Earning names and coming of age, talking to Khalil Kain

I learned about the Fire This Time Festival a few or more years ago, when I was invited to be on a panel of writers talking about making work, both on the page and on the stage. Founded by grad school classmate Kelley Girod, the Festival is named for a book of essays by James Baldwin, one of the greatest American writers of all time, and ever since he made me weep in Another Country like my heart was breaking, one of my all time favorites as well.

I don’t get out to see shows as much as I’d like to, primarily because plays and my five year old son’s bedtime happen at the same time, and there’s basically nothing I’d rather do than snuggle up and read to him at the end of the day. If I was going to as much theatre as I used to, the Fire This Time Festival is something I would not miss. They won an Obie this year (hats off to Kelley Girod and Erez Ziv!), and are doing such great work, that I wanted to support it.

I reached out to A.J. Muhammad and and Cynthia Robinson of the Festival about profiling the writers who are part of their inaugural writers group. After reading Khalil Kain’s An Uncovered Wagon, I reached out to talk about it. Short version: just take my money and give me a ticket, I need to see this play right now. The play is rich and deep but spare at the same time.

Your play An Uncovered Wagon is so mysterious. The play is in a future that has only minimal links to our present, where you’ve destroyed the internet but kept the sustainable technology of solar power capture and storage. It’s a fascinating contrast. What drew you to a future that feels like the past? Why did you set a play that has so many elements that we associate with the past– hunting, gathering, wagons, great distances to cover– in the future?

The future I saw is dealing with keeping what is helpful and discarding what is deemed dangerous to what would be considered human. What do I feel would be used to perpetuate a humane society? Even with the language, it was about a certain amount of formality that is based in a sense of respect for new found relationships. Violence against a fellow man is strictly frowned upon. Mutual respect is the bedrock of that policy. All of the aspects of our past such as bartering and hunting one’s own food are things that I think work, especially when put in contrast with a tech based existence.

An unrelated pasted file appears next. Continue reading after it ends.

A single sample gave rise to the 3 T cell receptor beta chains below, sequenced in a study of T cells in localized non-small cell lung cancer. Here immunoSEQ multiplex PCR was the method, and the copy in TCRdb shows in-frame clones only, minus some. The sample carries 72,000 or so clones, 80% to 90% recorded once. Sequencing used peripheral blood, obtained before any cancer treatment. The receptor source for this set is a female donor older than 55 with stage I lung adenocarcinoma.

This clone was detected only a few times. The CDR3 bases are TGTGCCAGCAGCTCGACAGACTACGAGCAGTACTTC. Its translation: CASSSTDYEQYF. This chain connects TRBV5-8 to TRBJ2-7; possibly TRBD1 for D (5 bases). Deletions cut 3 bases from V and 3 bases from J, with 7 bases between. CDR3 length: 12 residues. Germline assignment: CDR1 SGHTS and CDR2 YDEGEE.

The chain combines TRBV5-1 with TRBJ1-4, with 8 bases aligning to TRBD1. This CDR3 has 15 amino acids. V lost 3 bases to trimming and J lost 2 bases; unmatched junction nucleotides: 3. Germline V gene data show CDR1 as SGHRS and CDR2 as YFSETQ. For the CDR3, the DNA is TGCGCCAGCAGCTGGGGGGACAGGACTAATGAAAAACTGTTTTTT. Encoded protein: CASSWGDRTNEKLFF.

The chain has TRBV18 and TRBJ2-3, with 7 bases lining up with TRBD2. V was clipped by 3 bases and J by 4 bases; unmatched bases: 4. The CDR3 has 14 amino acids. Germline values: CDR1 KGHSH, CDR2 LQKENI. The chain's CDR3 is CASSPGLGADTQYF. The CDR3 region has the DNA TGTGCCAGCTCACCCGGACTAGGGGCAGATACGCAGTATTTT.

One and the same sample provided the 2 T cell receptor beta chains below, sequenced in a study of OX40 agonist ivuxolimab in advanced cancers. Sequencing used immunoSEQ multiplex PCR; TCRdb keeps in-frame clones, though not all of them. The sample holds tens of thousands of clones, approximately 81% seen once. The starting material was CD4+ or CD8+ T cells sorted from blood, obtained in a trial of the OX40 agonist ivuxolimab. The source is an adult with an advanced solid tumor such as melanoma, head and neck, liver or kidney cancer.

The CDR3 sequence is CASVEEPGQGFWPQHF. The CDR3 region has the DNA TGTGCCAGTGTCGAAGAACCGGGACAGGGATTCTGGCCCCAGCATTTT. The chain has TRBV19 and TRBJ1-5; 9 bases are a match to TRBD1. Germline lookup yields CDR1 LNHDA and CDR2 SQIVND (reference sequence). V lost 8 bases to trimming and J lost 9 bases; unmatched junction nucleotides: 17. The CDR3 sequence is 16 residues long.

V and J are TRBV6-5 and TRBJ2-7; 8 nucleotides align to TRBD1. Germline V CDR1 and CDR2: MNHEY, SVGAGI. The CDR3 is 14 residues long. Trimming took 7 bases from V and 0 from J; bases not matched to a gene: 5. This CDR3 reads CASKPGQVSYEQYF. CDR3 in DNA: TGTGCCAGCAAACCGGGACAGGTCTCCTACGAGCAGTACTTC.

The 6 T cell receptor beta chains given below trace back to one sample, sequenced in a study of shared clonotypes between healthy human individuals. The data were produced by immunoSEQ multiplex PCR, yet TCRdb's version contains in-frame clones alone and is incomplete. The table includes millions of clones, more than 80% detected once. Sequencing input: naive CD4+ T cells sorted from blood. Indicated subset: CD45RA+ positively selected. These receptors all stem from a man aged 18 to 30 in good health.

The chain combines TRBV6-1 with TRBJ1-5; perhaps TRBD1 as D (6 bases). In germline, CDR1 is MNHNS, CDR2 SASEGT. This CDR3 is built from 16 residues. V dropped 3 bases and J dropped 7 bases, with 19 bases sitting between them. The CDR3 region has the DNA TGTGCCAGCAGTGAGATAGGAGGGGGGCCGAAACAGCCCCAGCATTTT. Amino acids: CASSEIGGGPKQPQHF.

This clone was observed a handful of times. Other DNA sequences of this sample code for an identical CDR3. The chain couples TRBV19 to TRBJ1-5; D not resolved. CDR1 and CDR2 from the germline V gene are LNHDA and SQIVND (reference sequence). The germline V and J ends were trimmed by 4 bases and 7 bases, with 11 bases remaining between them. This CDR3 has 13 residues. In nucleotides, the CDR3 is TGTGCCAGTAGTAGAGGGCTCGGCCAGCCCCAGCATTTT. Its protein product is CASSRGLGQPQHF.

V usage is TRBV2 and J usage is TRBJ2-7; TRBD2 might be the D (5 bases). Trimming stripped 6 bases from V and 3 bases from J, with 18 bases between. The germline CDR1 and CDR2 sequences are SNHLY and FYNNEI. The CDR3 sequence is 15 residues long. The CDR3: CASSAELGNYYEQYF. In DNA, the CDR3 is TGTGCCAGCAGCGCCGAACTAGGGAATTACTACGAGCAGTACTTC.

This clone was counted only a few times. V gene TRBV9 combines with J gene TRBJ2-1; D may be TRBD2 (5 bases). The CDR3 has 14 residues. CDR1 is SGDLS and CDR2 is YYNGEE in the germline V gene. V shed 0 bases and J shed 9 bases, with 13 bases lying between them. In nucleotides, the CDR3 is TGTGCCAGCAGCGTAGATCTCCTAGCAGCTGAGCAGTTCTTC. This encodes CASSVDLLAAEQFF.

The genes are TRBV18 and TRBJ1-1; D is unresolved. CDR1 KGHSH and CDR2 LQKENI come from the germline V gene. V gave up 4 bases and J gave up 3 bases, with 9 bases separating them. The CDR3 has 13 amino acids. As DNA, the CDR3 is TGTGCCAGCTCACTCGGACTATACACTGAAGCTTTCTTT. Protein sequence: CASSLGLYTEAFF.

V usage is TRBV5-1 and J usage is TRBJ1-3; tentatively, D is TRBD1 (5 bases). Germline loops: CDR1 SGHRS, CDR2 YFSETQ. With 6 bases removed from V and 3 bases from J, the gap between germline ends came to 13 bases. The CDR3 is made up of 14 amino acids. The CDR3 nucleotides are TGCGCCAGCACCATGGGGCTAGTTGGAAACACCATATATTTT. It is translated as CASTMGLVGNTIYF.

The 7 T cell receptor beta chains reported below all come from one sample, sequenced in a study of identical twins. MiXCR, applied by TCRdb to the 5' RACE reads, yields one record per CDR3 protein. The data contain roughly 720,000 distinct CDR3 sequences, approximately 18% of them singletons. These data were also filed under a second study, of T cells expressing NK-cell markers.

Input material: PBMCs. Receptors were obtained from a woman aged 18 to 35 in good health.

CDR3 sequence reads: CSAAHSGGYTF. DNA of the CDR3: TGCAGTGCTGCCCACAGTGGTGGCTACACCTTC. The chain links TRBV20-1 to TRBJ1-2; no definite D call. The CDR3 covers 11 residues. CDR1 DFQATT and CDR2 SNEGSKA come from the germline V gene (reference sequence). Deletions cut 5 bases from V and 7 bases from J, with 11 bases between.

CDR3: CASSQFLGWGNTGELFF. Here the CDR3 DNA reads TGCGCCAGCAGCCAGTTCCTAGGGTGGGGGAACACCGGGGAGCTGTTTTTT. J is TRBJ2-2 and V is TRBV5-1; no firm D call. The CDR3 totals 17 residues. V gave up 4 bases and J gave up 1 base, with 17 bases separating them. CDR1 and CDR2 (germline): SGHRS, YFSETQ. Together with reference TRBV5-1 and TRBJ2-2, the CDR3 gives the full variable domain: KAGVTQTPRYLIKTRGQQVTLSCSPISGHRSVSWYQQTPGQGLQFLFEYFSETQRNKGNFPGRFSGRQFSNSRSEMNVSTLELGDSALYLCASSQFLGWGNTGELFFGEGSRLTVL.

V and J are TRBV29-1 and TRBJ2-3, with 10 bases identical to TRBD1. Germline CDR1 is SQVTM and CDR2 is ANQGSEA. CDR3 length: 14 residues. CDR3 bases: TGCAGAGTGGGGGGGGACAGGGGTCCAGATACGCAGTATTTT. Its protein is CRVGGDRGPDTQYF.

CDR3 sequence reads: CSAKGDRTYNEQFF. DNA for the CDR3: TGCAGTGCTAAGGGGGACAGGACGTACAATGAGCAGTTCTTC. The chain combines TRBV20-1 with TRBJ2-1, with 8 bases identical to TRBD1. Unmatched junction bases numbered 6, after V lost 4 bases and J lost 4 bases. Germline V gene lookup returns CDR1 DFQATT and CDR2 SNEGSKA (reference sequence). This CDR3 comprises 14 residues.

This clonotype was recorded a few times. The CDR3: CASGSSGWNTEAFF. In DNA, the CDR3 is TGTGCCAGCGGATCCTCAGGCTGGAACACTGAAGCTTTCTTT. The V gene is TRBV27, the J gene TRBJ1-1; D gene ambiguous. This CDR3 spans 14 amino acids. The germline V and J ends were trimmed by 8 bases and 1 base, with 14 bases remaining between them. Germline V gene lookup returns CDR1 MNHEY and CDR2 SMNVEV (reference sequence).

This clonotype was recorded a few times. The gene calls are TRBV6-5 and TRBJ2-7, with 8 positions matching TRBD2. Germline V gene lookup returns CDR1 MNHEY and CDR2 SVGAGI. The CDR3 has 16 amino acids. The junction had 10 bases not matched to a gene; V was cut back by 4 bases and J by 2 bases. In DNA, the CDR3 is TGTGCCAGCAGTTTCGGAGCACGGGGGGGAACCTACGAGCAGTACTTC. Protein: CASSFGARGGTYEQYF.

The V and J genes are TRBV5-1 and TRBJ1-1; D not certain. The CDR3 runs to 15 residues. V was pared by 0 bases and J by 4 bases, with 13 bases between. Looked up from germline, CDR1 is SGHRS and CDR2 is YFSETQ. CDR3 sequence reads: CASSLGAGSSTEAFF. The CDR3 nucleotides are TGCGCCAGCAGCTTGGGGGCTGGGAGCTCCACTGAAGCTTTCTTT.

I really like how the moral structure of the world is established early on. Just in the way the characters treat each other, defer to Esther, interact with new people. The foundation of respect comes through so clearly.

The world you’ve created for the play has a matriarchal society, where the sons must earn their mother’s name (can’t wait to see how that all turns out!). Was this a key element for you before you started or did it emerge within the story? Were there other key elements that you wanted to be intrinsic to this world?

The matriarchal aspect of the piece was purposeful from the start. If we had to start from scratch, because of a violent war started by men, it made sense to me that women would take hold of the reigns to ensure that war didn’t happen again. The population was depleted and only women could make sure that humanity was replenished.